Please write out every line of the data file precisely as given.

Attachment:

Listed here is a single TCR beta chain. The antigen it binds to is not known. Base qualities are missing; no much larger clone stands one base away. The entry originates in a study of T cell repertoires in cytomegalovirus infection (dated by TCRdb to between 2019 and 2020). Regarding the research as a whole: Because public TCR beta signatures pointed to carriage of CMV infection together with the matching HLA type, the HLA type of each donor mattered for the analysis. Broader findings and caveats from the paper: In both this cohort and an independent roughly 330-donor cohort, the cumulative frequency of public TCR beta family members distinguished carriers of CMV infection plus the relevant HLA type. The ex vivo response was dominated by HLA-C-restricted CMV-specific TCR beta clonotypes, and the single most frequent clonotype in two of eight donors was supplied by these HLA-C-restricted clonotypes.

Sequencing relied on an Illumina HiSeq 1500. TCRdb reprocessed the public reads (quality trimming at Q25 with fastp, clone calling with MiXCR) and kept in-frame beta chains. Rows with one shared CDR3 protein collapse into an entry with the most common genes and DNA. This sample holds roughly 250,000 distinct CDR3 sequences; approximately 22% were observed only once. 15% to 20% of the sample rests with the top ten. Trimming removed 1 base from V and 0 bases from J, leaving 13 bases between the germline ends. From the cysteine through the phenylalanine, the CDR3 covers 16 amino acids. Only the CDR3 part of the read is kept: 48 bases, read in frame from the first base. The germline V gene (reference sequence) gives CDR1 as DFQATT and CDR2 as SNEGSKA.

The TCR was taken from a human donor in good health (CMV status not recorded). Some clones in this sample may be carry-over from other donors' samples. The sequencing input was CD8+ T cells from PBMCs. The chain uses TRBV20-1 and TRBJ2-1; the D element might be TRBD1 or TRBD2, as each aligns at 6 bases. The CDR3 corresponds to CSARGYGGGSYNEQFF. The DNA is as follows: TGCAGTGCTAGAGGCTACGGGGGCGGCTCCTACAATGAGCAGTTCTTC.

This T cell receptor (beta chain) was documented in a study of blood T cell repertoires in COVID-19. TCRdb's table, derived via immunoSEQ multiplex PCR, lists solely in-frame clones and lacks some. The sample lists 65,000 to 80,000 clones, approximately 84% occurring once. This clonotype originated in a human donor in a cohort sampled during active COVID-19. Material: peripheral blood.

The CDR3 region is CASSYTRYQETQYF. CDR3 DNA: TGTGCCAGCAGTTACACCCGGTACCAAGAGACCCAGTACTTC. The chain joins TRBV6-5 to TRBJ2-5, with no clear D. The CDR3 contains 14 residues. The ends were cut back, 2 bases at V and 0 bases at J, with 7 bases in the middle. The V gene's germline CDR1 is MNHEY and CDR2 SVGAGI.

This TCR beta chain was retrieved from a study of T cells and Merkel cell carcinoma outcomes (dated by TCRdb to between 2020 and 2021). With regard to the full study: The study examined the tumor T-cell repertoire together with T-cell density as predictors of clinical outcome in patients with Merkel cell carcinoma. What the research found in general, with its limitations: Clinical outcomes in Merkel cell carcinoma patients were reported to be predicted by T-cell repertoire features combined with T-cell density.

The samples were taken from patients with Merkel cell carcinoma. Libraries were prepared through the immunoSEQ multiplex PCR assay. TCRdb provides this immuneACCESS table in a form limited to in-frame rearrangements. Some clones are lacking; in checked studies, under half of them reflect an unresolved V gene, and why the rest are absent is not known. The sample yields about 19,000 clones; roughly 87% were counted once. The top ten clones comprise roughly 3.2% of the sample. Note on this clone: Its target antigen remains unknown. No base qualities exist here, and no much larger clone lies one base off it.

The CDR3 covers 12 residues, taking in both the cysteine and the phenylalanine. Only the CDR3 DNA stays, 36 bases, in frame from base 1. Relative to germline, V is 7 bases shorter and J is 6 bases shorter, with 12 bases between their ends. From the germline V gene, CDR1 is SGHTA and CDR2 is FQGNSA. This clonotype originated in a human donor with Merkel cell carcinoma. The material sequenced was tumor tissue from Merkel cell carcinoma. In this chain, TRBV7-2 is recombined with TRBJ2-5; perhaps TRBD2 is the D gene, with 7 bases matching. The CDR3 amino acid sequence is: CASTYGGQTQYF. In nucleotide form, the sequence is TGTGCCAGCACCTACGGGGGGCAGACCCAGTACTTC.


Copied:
Listed here is a single TCR beta chain. The antigen it binds to is not known. Base qualities are missing; no much larger clone stands one base away. The entry originates in a study of T cell repertoires in cytomegalovirus infection (dated by TCRdb to between 2019 and 2020). Regarding the research as a whole: Because public TCR beta signatures pointed to carriage of CMV infection together with the matching HLA type, the HLA type of each donor mattered for the analysis. Broader findings and caveats from the paper: In both this cohort and an independent roughly 330-donor cohort, the cumulative frequency of public TCR beta family members distinguished carriers of CMV infection plus the relevant HLA type. The ex vivo response was dominated by HLA-C-restricted CMV-specific TCR beta clonotypes, and the single most frequent clonotype in two of eight donors was supplied by these HLA-C-restricted clonotypes.

Sequencing relied on an Illumina HiSeq 1500. TCRdb reprocessed the public reads (quality trimming at Q25 with fastp, clone calling with MiXCR) and kept in-frame beta chains. Rows with one shared CDR3 protein collapse into an entry with the most common genes and DNA. This sample holds roughly 250,000 distinct CDR3 sequences; approximately 22% were observed only once. 15% to 20% of the sample rests with the top ten. Trimming removed 1 base from V and 0 bases from J, leaving 13 bases between the germline ends. From the cysteine through the phenylalanine, the CDR3 covers 16 amino acids. Only the CDR3 part of the read is kept: 48 bases, read in frame from the first base. The germline V gene (reference sequence) gives CDR1 as DFQATT and CDR2 as SNEGSKA.

The TCR was taken from a human donor in good health (CMV status not recorded). Some clones in this sample may be carry-over from other donors' samples. The sequencing input was CD8+ T cells from PBMCs. The chain uses TRBV20-1 and TRBJ2-1; the D element might be TRBD1 or TRBD2, as each aligns at 6 bases. The CDR3 corresponds to CSARGYGGGSYNEQFF. The DNA is as follows: TGCAGTGCTAGAGGCTACGGGGGCGGCTCCTACAATGAGCAGTTCTTC.

This T cell receptor (beta chain) was documented in a study of blood T cell repertoires in COVID-19. TCRdb's table, derived via immunoSEQ multiplex PCR, lists solely in-frame clones and lacks some. The sample lists 65,000 to 80,000 clones, approximately 84% occurring once. This clonotype originated in a human donor in a cohort sampled during active COVID-19. Material: peripheral blood.

The CDR3 region is CASSYTRYQETQYF. CDR3 DNA: TGTGCCAGCAGTTACACCCGGTACCAAGAGACCCAGTACTTC. The chain joins TRBV6-5 to TRBJ2-5, with no clear D. The CDR3 contains 14 residues. The ends were cut back, 2 bases at V and 0 bases at J, with 7 bases in the middle. The V gene's germline CDR1 is MNHEY and CDR2 SVGAGI.

This TCR beta chain was retrieved from a study of T cells and Merkel cell carcinoma outcomes (dated by TCRdb to between 2020 and 2021). With regard to the full study: The study examined the tumor T-cell repertoire together with T-cell density as predictors of clinical outcome in patients with Merkel cell carcinoma. What the research found in general, with its limitations: Clinical outcomes in Merkel cell carcinoma patients were reported to be predicted by T-cell repertoire features combined with T-cell density.

The samples were taken from patients with Merkel cell carcinoma. Libraries were prepared through the immunoSEQ multiplex PCR assay. TCRdb provides this immuneACCESS table in a form limited to in-frame rearrangements. Some clones are lacking; in checked studies, under half of them reflect an unresolved V gene, and why the rest are absent is not known. The sample yields about 19,000 clones; roughly 87% were counted once. The top ten clones comprise roughly 3.2% of the sample. Note on this clone: Its target antigen remains unknown. No base qualities exist here, and no much larger clone lies one base off it.

The CDR3 covers 12 residues, taking in both the cysteine and the phenylalanine. Only the CDR3 DNA stays, 36 bases, in frame from base 1. Relative to germline, V is 7 bases shorter and J is 6 bases shorter, with 12 bases between their ends. From the germline V gene, CDR1 is SGHTA and CDR2 is FQGNSA. This clonotype originated in a human donor with Merkel cell carcinoma. The material sequenced was tumor tissue from Merkel cell carcinoma. In this chain, TRBV7-2 is recombined with TRBJ2-5; perhaps TRBD2 is the D gene, with 7 bases matching. The CDR3 amino acid sequence is: CASTYGGQTQYF. In nucleotide form, the sequence is TGTGCCAGCACCTACGGGGGGCAGACCCAGTACTTC.